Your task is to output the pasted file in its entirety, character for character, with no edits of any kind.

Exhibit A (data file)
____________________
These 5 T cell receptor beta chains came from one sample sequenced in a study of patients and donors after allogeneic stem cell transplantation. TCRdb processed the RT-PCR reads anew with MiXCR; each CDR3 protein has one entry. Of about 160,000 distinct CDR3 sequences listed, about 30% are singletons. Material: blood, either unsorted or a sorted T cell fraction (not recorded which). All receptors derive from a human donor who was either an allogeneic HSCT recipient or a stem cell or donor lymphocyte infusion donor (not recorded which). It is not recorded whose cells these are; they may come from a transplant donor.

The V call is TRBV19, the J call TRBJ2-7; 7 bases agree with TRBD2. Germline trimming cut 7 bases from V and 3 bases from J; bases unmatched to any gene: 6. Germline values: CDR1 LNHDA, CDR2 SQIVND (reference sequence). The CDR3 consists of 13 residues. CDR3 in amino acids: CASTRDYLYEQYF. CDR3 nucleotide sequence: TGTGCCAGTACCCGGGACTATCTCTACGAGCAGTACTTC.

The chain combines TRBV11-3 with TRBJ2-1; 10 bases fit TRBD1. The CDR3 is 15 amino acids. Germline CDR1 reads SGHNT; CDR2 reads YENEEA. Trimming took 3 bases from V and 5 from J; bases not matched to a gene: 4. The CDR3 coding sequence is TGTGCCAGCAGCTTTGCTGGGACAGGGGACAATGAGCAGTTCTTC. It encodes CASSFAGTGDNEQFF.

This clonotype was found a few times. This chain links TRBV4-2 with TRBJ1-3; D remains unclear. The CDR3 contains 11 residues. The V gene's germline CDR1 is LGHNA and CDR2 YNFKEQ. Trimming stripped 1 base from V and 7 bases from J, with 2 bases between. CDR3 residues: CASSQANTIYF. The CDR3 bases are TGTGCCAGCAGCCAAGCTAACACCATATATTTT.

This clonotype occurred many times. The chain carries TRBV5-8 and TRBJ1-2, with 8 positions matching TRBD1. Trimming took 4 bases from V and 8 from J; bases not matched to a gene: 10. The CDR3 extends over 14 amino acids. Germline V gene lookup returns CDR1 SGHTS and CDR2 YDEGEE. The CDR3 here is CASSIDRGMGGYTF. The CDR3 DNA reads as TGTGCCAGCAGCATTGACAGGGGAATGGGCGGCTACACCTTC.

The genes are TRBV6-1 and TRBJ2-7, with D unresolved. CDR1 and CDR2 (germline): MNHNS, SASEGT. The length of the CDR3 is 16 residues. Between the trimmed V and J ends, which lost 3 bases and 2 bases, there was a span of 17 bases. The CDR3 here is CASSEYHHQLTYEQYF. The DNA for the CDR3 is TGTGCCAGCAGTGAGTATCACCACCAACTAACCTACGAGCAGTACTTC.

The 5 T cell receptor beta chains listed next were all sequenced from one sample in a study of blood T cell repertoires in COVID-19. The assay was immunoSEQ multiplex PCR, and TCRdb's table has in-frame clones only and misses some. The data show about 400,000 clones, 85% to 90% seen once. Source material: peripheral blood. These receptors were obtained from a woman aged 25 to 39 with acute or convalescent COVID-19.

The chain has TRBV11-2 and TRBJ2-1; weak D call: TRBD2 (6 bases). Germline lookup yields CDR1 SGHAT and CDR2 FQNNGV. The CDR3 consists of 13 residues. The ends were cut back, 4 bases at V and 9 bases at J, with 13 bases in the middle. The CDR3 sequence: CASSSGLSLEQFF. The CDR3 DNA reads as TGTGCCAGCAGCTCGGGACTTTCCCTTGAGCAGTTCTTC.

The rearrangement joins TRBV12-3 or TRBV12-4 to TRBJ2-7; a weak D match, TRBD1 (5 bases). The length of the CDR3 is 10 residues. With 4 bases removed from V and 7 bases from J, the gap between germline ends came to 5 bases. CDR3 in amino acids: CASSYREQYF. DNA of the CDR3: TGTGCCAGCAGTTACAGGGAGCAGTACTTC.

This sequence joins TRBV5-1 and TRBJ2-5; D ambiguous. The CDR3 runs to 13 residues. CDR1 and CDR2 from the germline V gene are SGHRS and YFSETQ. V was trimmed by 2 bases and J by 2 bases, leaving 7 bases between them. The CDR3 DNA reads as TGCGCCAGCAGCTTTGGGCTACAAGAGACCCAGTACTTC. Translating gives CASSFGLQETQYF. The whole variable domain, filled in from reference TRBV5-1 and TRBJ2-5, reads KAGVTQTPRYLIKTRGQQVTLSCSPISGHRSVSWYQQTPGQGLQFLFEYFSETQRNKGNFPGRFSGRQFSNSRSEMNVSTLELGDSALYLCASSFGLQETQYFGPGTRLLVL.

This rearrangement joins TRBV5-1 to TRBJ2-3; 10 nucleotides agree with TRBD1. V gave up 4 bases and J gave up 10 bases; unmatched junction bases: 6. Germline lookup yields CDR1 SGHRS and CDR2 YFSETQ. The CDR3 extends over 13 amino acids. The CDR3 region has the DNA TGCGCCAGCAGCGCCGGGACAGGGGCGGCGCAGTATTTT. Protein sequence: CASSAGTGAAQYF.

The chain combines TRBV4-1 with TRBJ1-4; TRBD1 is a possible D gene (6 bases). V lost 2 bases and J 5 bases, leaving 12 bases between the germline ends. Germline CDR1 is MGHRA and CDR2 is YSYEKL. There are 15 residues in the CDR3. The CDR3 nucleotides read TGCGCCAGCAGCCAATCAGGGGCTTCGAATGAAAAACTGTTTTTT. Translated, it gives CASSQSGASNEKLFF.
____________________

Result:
These 5 T cell receptor beta chains came from one sample sequenced in a study of patients and donors after allogeneic stem cell transplantation. TCRdb processed the RT-PCR reads anew with MiXCR; each CDR3 protein has one entry. Of about 160,000 distinct CDR3 sequences listed, about 30% are singletons. Material: blood, either unsorted or a sorted T cell fraction (not recorded which). All receptors derive from a human donor who was either an allogeneic HSCT recipient or a stem cell or donor lymphocyte infusion donor (not recorded which). It is not recorded whose cells these are; they may come from a transplant donor.

The V call is TRBV19, the J call TRBJ2-7; 7 bases agree with TRBD2. Germline trimming cut 7 bases from V and 3 bases from J; bases unmatched to any gene: 6. Germline values: CDR1 LNHDA, CDR2 SQIVND (reference sequence). The CDR3 consists of 13 residues. CDR3 in amino acids: CASTRDYLYEQYF. CDR3 nucleotide sequence: TGTGCCAGTACCCGGGACTATCTCTACGAGCAGTACTTC.

The chain combines TRBV11-3 with TRBJ2-1; 10 bases fit TRBD1. The CDR3 is 15 amino acids. Germline CDR1 reads SGHNT; CDR2 reads YENEEA. Trimming took 3 bases from V and 5 from J; bases not matched to a gene: 4. The CDR3 coding sequence is TGTGCCAGCAGCTTTGCTGGGACAGGGGACAATGAGCAGTTCTTC. It encodes CASSFAGTGDNEQFF.

This clonotype was found a few times. This chain links TRBV4-2 with TRBJ1-3; D remains unclear. The CDR3 contains 11 residues. The V gene's germline CDR1 is LGHNA and CDR2 YNFKEQ. Trimming stripped 1 base from V and 7 bases from J, with 2 bases between. CDR3 residues: CASSQANTIYF. The CDR3 bases are TGTGCCAGCAGCCAAGCTAACACCATATATTTT.

This clonotype occurred many times. The chain carries TRBV5-8 and TRBJ1-2, with 8 positions matching TRBD1. Trimming took 4 bases from V and 8 from J; bases not matched to a gene: 10. The CDR3 extends over 14 amino acids. Germline V gene lookup returns CDR1 SGHTS and CDR2 YDEGEE. The CDR3 here is CASSIDRGMGGYTF. The CDR3 DNA reads as TGTGCCAGCAGCATTGACAGGGGAATGGGCGGCTACACCTTC.

The genes are TRBV6-1 and TRBJ2-7, with D unresolved. CDR1 and CDR2 (germline): MNHNS, SASEGT. The length of the CDR3 is 16 residues. Between the trimmed V and J ends, which lost 3 bases and 2 bases, there was a span of 17 bases. The CDR3 here is CASSEYHHQLTYEQYF. The DNA for the CDR3 is TGTGCCAGCAGTGAGTATCACCACCAACTAACCTACGAGCAGTACTTC.

The 5 T cell receptor beta chains listed next were all sequenced from one sample in a study of blood T cell repertoires in COVID-19. The assay was immunoSEQ multiplex PCR, and TCRdb's table has in-frame clones only and misses some. The data show about 400,000 clones, 85% to 90% seen once. Source material: peripheral blood. These receptors were obtained from a woman aged 25 to 39 with acute or convalescent COVID-19.

The chain has TRBV11-2 and TRBJ2-1; weak D call: TRBD2 (6 bases). Germline lookup yields CDR1 SGHAT and CDR2 FQNNGV. The CDR3 consists of 13 residues. The ends were cut back, 4 bases at V and 9 bases at J, with 13 bases in the middle. The CDR3 sequence: CASSSGLSLEQFF. The CDR3 DNA reads as TGTGCCAGCAGCTCGGGACTTTCCCTTGAGCAGTTCTTC.

The rearrangement joins TRBV12-3 or TRBV12-4 to TRBJ2-7; a weak D match, TRBD1 (5 bases). The length of the CDR3 is 10 residues. With 4 bases removed from V and 7 bases from J, the gap between germline ends came to 5 bases. CDR3 in amino acids: CASSYREQYF. DNA of the CDR3: TGTGCCAGCAGTTACAGGGAGCAGTACTTC.

This sequence joins TRBV5-1 and TRBJ2-5; D ambiguous. The CDR3 runs to 13 residues. CDR1 and CDR2 from the germline V gene are SGHRS and YFSETQ. V was trimmed by 2 bases and J by 2 bases, leaving 7 bases between them. The CDR3 DNA reads as TGCGCCAGCAGCTTTGGGCTACAAGAGACCCAGTACTTC. Translating gives CASSFGLQETQYF. The whole variable domain, filled in from reference TRBV5-1 and TRBJ2-5, reads KAGVTQTPRYLIKTRGQQVTLSCSPISGHRSVSWYQQTPGQGLQFLFEYFSETQRNKGNFPGRFSGRQFSNSRSEMNVSTLELGDSALYLCASSFGLQETQYFGPGTRLLVL.

This rearrangement joins TRBV5-1 to TRBJ2-3; 10 nucleotides agree with TRBD1. V gave up 4 bases and J gave up 10 bases; unmatched junction bases: 6. Germline lookup yields CDR1 SGHRS and CDR2 YFSETQ. The CDR3 extends over 13 amino acids. The CDR3 region has the DNA TGCGCCAGCAGCGCCGGGACAGGGGCGGCGCAGTATTTT. Protein sequence: CASSAGTGAAQYF.

The chain combines TRBV4-1 with TRBJ1-4; TRBD1 is a possible D gene (6 bases). V lost 2 bases and J 5 bases, leaving 12 bases between the germline ends. Germline CDR1 is MGHRA and CDR2 is YSYEKL. There are 15 residues in the CDR3. The CDR3 nucleotides read TGCGCCAGCAGCCAATCAGGGGCTTCGAATGAAAAACTGTTTTTT. Translated, it gives CASSQSGASNEKLFF.